One thing I do differently is cut the sugar by 1/3-1/2, as I do with cobblers and such because they are way to sweet, to me, with the amounts called for.

  • Kathy
    December 31, 2011

    Can I use the Turbinado sugar in place of the Muscovado with the same result?
    I can’t find the Muscovado in the store and am making a cheesecake this weekend that calls for that.
    Thank you

  • W
    January 5, 2012

    I would not suggest substituting turbinado sugar for muscovado sugar. Muscovado is finer in texture and so will blend more with the other ingredients. It is moister, because it has a higher molasses content, which affects the recipe in both taste and texture. You could experiment with grinding the turbinado sugar a bit, perhaps in a mortar and pestle, and adding a little molasses, but I would not do a straight substitution.

    Turbinado sugar can be used instead of white sugar to give a bit of a richer flavor to baked goods, but I would suggest grinding it up some so that the texture is finer. If not, it doesn’t blend into your dough, which affects the texture of the finished product (as the blog mentions). This I very noticeable in shortbread and other cookies.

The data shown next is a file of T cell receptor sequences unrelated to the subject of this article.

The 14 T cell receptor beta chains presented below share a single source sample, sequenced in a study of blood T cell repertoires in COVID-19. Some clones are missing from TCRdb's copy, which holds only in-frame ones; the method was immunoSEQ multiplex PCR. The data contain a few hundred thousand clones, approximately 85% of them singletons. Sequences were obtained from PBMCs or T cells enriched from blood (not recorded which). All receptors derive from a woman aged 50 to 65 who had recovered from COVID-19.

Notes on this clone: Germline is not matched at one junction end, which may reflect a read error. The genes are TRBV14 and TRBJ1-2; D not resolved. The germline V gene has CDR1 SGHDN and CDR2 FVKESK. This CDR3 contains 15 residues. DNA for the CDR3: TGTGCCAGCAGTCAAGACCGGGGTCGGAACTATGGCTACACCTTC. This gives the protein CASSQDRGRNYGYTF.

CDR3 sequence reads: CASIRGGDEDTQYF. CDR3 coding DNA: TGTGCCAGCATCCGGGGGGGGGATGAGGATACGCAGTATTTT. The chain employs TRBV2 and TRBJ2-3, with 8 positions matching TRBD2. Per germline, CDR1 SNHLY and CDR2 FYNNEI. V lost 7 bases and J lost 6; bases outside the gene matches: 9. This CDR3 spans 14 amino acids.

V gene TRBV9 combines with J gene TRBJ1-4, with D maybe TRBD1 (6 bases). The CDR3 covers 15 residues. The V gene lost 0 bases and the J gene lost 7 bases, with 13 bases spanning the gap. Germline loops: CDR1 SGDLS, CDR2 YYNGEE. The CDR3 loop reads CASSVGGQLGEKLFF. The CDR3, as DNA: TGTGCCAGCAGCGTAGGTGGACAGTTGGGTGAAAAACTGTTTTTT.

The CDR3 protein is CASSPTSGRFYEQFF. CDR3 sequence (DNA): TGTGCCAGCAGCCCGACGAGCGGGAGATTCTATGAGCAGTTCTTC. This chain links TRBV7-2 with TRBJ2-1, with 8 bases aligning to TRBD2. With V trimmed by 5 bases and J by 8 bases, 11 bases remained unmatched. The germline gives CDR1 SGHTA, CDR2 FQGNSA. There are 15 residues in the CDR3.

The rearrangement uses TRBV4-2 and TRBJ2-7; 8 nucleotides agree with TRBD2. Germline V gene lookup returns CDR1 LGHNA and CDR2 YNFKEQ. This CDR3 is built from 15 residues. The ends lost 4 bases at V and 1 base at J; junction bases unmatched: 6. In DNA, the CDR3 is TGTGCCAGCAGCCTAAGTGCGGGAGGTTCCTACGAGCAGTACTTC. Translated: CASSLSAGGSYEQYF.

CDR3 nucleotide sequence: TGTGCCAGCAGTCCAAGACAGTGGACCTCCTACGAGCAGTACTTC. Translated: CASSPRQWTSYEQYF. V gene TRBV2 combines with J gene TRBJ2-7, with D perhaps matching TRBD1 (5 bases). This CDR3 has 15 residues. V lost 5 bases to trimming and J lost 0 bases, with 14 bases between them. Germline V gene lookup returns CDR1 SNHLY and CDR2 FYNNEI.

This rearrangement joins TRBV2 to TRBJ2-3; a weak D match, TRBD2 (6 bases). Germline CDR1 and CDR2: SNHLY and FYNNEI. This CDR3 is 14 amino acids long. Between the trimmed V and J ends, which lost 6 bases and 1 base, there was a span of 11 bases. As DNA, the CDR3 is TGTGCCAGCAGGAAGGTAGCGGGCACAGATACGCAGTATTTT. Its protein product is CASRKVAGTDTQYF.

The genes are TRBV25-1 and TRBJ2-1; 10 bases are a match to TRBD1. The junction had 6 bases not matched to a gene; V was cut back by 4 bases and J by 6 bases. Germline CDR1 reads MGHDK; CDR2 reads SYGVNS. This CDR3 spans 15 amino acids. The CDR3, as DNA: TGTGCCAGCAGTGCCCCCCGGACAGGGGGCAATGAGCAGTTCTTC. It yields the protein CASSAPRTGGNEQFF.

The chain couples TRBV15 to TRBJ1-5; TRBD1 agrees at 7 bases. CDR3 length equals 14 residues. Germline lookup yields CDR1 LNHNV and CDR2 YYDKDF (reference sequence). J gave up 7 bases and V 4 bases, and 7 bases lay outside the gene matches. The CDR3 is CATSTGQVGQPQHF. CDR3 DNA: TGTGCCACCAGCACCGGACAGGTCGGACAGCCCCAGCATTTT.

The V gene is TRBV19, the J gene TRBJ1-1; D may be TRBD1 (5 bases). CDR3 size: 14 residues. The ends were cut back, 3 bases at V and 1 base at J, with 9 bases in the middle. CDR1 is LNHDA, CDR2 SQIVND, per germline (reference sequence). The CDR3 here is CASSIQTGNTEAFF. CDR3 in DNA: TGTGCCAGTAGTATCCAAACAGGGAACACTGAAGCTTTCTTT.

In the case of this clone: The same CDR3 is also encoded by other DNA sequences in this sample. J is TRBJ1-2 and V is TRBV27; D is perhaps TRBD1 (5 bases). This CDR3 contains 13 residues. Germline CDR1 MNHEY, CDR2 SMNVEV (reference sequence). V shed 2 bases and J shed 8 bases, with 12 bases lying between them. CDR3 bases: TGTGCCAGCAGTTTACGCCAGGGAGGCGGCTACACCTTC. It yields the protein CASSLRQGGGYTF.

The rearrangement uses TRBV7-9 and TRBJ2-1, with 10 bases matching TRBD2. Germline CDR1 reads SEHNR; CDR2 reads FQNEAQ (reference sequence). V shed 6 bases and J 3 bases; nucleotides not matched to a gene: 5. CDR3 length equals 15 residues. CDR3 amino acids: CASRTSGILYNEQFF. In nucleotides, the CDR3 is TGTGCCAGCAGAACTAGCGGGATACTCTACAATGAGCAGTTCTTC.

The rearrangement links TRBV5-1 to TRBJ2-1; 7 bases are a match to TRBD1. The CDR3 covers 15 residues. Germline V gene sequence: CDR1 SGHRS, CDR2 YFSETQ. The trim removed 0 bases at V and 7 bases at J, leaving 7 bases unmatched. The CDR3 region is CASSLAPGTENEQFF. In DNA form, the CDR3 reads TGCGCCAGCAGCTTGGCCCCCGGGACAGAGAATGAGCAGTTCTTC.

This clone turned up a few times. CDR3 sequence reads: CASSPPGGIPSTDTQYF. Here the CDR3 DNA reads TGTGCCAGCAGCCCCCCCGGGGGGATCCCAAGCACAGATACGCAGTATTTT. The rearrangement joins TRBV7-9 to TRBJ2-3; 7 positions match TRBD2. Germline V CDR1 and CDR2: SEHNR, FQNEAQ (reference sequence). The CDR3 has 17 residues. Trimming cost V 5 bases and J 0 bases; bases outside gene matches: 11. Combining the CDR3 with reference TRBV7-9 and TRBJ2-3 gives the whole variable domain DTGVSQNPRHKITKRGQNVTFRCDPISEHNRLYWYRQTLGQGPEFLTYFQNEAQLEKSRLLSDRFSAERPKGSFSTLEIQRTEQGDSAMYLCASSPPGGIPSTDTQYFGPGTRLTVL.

Turbinado sugar is especially good in coffee and tea. The hint of molasses gives a richness that compliments coffee and darker teas quite well.

  • Angela
    June 9, 2012

    W- thank you so much for the information. I have been looking for Muscovado sugar forever and finally found it at a specialty grocery store today. I was going to sub it for the Turbinado sugar, which everyone sales where I live. I was pondering the effect the substitution would have had on the cookie recipe I need it for but after reading you comment I understand. thanks.

  • Marian
    September 10, 2012

    Angela – I buy my muscovado sugar on ebay and it is the best i’ve tasted! The brand is El Maestro and it has a pure, strong molasses taste that you can’t compare anywhere else. Perfect with any recipe, especially coffee and tea… and marinating meats! 🙂

  • Karen
    August 17, 2013

    I am trying to find out if turbinado and muscovado sugar will be used in your body for energy, etc., and not stored as belly fat, like white flour verses whole wheat flour. I would also like to know the carb content.

  • Eleanor
    June 29, 2015

    Just ran across your blog looking for information on sugar. Fascinating! Love it! I am 80 years old and still learning!

What do you think?

Your email address will not be published. Required fields are marked *